By Hannah Rinehart, Guest Columnist
My name is Hannah, and I’m a graduate of the class of 2023. I am also the former Editor-in-Chief of the Mercury Literary Magazine, and in my senior year, I was an intern at the Gettysburg Review. Today, as I’m writing this, the Gettysburg Review has announced via Instagram that they are being forced to close their doors and cease releasing volumes, which they have been doing for 35 years. Cutting this literary magazine would not only disadvantage future Gettysburg College humanities students, but this also shows us that Gettysburg College will deliberately undermine literature on its campus.
The Gettysburg Review, before I came to know it so intimately, already had a national reputation as being a literary magazine with excellent collections. What I wasn’t expecting was to get so close to its two staff members, Mark and Lauren, and feel at home in its building across from McKnight.
There is nothing more beneficial to the literary arts on Gettysburg’s campus than the Gettysburg Review. Not only for the internships offered every semester, but also for the worldwide attention and love Gettysburg College receives from it. Writers of short stories, essayists, and poets are grateful for literary magazines because it’s how they get their work to readers, and readers enjoy subscriptions of only the finest work that Mark and Lauren (and sometimes an intern) selects.
I read submissions from around the world in my internship — I distinctly recall reading one from Germany. I got advice from Mark and Lauren about going to a publishing institute in Denver; Mark wrote a very last-minute recommendation letter for me while I made my choice to apply. When the English Department held their English Honors presentations, Mark and Lauren were there watching us present, and then gifted each of us with a life-time subscription. Their gestures and continuous dedication to showing Gettysburg’s students editorial and literary experiences is essential to the happiness and success of my peers in a field where too much is already challenged and revoked in preference for STEM or other pursuits.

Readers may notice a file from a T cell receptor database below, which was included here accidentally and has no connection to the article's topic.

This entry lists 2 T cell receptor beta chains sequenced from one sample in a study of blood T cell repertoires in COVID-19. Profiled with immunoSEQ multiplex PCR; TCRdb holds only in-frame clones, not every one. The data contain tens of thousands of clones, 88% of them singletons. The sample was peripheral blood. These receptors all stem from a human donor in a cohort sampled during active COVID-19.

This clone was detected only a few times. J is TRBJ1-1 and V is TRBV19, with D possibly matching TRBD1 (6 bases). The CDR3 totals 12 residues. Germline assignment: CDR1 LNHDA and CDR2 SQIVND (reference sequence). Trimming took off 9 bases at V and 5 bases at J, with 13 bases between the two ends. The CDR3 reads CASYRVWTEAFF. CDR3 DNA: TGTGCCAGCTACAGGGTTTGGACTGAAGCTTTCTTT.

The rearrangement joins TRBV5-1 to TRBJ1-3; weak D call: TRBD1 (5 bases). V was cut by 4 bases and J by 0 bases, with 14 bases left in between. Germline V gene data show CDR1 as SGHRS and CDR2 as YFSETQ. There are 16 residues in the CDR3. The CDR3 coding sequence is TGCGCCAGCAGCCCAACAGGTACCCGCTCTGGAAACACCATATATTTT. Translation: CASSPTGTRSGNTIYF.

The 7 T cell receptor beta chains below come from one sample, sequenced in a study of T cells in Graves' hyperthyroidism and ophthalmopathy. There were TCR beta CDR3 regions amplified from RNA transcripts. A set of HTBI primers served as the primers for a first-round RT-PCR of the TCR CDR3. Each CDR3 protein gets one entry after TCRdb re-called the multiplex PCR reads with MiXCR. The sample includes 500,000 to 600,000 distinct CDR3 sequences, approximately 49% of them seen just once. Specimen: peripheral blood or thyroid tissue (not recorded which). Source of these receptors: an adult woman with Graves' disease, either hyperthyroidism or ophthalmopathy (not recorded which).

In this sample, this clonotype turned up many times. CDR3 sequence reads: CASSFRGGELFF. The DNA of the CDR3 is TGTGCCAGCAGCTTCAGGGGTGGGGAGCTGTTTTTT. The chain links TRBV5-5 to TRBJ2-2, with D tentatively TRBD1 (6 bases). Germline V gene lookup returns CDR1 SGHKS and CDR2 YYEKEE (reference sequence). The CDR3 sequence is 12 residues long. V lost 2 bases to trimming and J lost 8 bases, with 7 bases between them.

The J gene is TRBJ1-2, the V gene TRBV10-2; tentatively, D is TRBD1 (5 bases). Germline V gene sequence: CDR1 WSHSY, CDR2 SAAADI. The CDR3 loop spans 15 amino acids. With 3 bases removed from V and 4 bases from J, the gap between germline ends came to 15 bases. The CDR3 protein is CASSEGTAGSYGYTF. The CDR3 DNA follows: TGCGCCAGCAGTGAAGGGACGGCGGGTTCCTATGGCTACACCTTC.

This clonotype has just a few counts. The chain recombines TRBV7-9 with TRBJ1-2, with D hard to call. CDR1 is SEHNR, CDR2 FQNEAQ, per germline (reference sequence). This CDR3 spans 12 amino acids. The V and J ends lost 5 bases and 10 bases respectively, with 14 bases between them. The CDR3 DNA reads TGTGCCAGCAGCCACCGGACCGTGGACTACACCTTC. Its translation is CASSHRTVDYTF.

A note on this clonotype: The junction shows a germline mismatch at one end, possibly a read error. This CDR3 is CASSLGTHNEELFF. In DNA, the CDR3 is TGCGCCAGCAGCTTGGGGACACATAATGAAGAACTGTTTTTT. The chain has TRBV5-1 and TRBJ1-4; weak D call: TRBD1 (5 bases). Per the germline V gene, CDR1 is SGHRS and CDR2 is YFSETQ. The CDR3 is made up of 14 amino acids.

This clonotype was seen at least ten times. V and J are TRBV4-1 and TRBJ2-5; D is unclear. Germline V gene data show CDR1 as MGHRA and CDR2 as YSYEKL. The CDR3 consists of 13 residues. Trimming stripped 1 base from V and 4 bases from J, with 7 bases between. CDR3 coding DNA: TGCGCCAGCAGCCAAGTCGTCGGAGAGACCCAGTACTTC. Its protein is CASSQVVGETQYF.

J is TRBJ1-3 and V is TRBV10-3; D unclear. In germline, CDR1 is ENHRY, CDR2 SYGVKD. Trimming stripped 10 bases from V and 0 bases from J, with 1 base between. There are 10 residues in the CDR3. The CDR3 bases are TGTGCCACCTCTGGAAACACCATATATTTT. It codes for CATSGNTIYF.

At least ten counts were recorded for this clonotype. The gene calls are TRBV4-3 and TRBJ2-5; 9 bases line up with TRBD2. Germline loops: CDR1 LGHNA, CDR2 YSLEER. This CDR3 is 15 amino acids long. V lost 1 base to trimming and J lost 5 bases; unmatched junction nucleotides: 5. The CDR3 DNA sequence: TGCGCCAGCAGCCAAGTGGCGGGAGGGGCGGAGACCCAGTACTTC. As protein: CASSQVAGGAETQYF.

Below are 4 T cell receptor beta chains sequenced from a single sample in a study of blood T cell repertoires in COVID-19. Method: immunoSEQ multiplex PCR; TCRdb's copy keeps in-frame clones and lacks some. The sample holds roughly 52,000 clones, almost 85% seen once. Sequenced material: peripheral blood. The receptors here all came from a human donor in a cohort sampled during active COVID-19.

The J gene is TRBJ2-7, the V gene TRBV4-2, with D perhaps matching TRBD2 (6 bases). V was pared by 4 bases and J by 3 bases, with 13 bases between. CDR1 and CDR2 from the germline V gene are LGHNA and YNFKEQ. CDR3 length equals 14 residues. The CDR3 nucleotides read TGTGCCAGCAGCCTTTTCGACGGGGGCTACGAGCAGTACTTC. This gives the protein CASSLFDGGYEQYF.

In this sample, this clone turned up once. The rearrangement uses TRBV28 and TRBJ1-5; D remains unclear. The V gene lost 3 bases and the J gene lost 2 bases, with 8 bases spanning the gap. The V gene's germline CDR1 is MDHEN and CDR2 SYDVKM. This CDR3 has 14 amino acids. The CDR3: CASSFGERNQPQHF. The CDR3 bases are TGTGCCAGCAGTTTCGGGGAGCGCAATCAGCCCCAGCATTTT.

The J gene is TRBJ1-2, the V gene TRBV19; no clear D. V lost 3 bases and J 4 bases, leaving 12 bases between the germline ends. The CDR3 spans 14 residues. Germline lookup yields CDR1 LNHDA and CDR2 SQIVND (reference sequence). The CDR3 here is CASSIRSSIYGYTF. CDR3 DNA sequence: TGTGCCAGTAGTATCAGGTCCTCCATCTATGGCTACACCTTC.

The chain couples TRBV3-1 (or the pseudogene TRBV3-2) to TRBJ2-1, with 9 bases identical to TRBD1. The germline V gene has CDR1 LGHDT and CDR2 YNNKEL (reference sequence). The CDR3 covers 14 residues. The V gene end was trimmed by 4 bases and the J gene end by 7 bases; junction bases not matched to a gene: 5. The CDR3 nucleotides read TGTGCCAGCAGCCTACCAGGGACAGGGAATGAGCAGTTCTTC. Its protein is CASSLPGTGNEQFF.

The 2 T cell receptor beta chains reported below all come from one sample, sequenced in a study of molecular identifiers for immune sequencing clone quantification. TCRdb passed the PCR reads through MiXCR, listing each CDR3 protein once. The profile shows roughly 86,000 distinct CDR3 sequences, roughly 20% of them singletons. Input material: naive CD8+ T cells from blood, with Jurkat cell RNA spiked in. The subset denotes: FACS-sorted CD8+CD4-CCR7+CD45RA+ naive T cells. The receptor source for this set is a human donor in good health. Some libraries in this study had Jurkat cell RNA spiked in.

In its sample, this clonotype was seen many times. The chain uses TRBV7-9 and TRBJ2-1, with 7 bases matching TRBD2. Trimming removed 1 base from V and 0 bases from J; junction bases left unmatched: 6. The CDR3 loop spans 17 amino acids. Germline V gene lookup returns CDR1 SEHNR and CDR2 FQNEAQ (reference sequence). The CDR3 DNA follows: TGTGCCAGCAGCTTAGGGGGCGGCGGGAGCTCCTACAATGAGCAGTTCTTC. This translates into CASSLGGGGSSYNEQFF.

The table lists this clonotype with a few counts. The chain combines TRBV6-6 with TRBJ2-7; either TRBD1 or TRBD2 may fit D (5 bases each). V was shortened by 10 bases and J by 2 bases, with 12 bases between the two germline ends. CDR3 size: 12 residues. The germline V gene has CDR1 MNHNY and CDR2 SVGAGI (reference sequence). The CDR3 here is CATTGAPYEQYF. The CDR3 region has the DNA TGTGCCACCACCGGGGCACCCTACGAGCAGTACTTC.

The Gettysburg Review also gives back a lot to the campus community, despite dwindling funding. The literary magazine produces speaker events each semester and collaborates with the English department and the Mercury as often as possible. I was there when we greeted two poet speakers last fall, and I witnessed their interactions with Mark and Lauren. They were personal, lively company and have clearly been visiting Gettysburg numerous times to meet with the Review and sincerely enjoyed engaging with the college. If given the chance, the Gettysburg Review could expand; I know its staff has plans and the passion to go after it all.
What disappoints me the most is how my former supervisors are taking the news. They care so much about the success of the Gettysburg Review that they have stayed strong since their team has dwindled down (not by their own doing) to only two employees, with the help of seasonal interns. My heart goes out to them.
I am a triple legacy of Gettysburg College, and I have had pride in this institution since I was very young. I do not feel that today. I feel saddened and deeply disappointed in my alma mater, because not only will I be grieving this loss, but also people I hold dear and writers (literally) around the world. I urge Gettysburg College to reconsider this radical and absurd decision. I also encourage other Gettysburgians who have cared about the Review to protest and let them hear your disapproval.
Encouraging a diverse literary arts education is great, but is hypocritical when cutting down such a well-loved community asset like the renowned Gettysburg Review. I would not have come to love this college as much as I do without it.